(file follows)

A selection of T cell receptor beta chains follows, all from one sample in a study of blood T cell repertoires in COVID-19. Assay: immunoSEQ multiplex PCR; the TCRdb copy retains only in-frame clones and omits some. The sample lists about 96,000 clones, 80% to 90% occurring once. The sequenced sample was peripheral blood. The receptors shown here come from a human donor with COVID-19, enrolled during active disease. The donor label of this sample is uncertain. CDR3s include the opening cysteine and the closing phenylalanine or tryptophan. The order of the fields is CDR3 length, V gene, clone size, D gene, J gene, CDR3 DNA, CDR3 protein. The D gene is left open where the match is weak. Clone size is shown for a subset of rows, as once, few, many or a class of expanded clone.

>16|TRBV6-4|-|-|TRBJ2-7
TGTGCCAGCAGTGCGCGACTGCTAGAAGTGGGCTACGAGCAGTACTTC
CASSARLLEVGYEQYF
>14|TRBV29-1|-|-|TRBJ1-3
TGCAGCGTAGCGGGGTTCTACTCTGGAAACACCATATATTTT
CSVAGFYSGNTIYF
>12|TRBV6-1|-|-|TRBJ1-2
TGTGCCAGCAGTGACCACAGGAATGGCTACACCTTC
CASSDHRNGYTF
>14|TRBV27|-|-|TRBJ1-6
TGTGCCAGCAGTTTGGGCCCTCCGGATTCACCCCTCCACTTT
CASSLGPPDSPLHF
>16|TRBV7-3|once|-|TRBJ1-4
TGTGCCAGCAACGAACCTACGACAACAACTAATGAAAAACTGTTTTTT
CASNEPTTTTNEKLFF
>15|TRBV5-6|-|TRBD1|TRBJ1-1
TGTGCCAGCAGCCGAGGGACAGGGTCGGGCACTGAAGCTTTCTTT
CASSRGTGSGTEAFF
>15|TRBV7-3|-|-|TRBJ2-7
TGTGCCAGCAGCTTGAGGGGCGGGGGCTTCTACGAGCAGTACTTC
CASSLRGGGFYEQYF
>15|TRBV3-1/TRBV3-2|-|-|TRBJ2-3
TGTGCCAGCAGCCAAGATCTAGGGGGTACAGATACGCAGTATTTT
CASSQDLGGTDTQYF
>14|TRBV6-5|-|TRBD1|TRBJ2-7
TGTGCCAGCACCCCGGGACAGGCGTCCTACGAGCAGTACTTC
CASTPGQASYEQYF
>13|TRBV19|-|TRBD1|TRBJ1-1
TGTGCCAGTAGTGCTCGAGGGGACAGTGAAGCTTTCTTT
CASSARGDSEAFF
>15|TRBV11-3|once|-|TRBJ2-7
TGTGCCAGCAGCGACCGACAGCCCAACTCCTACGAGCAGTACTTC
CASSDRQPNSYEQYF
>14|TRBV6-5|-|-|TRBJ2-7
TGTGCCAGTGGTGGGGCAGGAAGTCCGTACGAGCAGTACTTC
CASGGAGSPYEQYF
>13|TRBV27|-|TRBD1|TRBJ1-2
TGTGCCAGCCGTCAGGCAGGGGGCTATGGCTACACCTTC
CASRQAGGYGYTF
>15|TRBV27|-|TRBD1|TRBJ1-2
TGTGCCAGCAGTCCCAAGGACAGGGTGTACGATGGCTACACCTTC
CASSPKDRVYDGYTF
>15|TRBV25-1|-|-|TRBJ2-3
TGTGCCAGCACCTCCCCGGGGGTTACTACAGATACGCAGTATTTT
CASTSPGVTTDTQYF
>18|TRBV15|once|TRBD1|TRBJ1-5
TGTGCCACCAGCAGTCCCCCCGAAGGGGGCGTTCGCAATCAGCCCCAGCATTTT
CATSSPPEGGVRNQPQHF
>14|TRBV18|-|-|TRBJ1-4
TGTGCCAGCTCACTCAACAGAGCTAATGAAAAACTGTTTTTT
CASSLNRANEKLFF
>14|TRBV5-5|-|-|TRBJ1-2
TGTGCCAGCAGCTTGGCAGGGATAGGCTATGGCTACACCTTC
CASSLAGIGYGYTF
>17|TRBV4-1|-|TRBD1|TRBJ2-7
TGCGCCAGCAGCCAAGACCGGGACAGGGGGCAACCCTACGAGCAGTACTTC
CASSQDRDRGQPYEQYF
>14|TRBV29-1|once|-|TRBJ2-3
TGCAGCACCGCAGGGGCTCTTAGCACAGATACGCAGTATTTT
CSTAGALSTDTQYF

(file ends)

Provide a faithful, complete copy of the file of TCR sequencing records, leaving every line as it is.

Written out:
A selection of T cell receptor beta chains follows, all from one sample in a study of blood T cell repertoires in COVID-19. Assay: immunoSEQ multiplex PCR; the TCRdb copy retains only in-frame clones and omits some. The sample lists about 96,000 clones, 80% to 90% occurring once. The sequenced sample was peripheral blood. The receptors shown here come from a human donor with COVID-19, enrolled during active disease. The donor label of this sample is uncertain. CDR3s include the opening cysteine and the closing phenylalanine or tryptophan. The order of the fields is CDR3 length, V gene, clone size, D gene, J gene, CDR3 DNA, CDR3 protein. The D gene is left open where the match is weak. Clone size is shown for a subset of rows, as once, few, many or a class of expanded clone.

>16|TRBV6-4|-|-|TRBJ2-7
TGTGCCAGCAGTGCGCGACTGCTAGAAGTGGGCTACGAGCAGTACTTC
CASSARLLEVGYEQYF
>14|TRBV29-1|-|-|TRBJ1-3
TGCAGCGTAGCGGGGTTCTACTCTGGAAACACCATATATTTT
CSVAGFYSGNTIYF
>12|TRBV6-1|-|-|TRBJ1-2
TGTGCCAGCAGTGACCACAGGAATGGCTACACCTTC
CASSDHRNGYTF
>14|TRBV27|-|-|TRBJ1-6
TGTGCCAGCAGTTTGGGCCCTCCGGATTCACCCCTCCACTTT
CASSLGPPDSPLHF
>16|TRBV7-3|once|-|TRBJ1-4
TGTGCCAGCAACGAACCTACGACAACAACTAATGAAAAACTGTTTTTT
CASNEPTTTTNEKLFF
>15|TRBV5-6|-|TRBD1|TRBJ1-1
TGTGCCAGCAGCCGAGGGACAGGGTCGGGCACTGAAGCTTTCTTT
CASSRGTGSGTEAFF
>15|TRBV7-3|-|-|TRBJ2-7
TGTGCCAGCAGCTTGAGGGGCGGGGGCTTCTACGAGCAGTACTTC
CASSLRGGGFYEQYF
>15|TRBV3-1/TRBV3-2|-|-|TRBJ2-3
TGTGCCAGCAGCCAAGATCTAGGGGGTACAGATACGCAGTATTTT
CASSQDLGGTDTQYF
>14|TRBV6-5|-|TRBD1|TRBJ2-7
TGTGCCAGCACCCCGGGACAGGCGTCCTACGAGCAGTACTTC
CASTPGQASYEQYF
>13|TRBV19|-|TRBD1|TRBJ1-1
TGTGCCAGTAGTGCTCGAGGGGACAGTGAAGCTTTCTTT
CASSARGDSEAFF
>15|TRBV11-3|once|-|TRBJ2-7
TGTGCCAGCAGCGACCGACAGCCCAACTCCTACGAGCAGTACTTC
CASSDRQPNSYEQYF
>14|TRBV6-5|-|-|TRBJ2-7
TGTGCCAGTGGTGGGGCAGGAAGTCCGTACGAGCAGTACTTC
CASGGAGSPYEQYF
>13|TRBV27|-|TRBD1|TRBJ1-2
TGTGCCAGCCGTCAGGCAGGGGGCTATGGCTACACCTTC
CASRQAGGYGYTF
>15|TRBV27|-|TRBD1|TRBJ1-2
TGTGCCAGCAGTCCCAAGGACAGGGTGTACGATGGCTACACCTTC
CASSPKDRVYDGYTF
>15|TRBV25-1|-|-|TRBJ2-3
TGTGCCAGCACCTCCCCGGGGGTTACTACAGATACGCAGTATTTT
CASTSPGVTTDTQYF
>18|TRBV15|once|TRBD1|TRBJ1-5
TGTGCCACCAGCAGTCCCCCCGAAGGGGGCGTTCGCAATCAGCCCCAGCATTTT
CATSSPPEGGVRNQPQHF
>14|TRBV18|-|-|TRBJ1-4
TGTGCCAGCTCACTCAACAGAGCTAATGAAAAACTGTTTTTT
CASSLNRANEKLFF
>14|TRBV5-5|-|-|TRBJ1-2
TGTGCCAGCAGCTTGGCAGGGATAGGCTATGGCTACACCTTC
CASSLAGIGYGYTF
>17|TRBV4-1|-|TRBD1|TRBJ2-7
TGCGCCAGCAGCCAAGACCGGGACAGGGGGCAACCCTACGAGCAGTACTTC
CASSQDRDRGQPYEQYF
>14|TRBV29-1|once|-|TRBJ2-3
TGCAGCACCGCAGGGGCTCTTAGCACAGATACGCAGTATTTT
CSTAGALSTDTQYF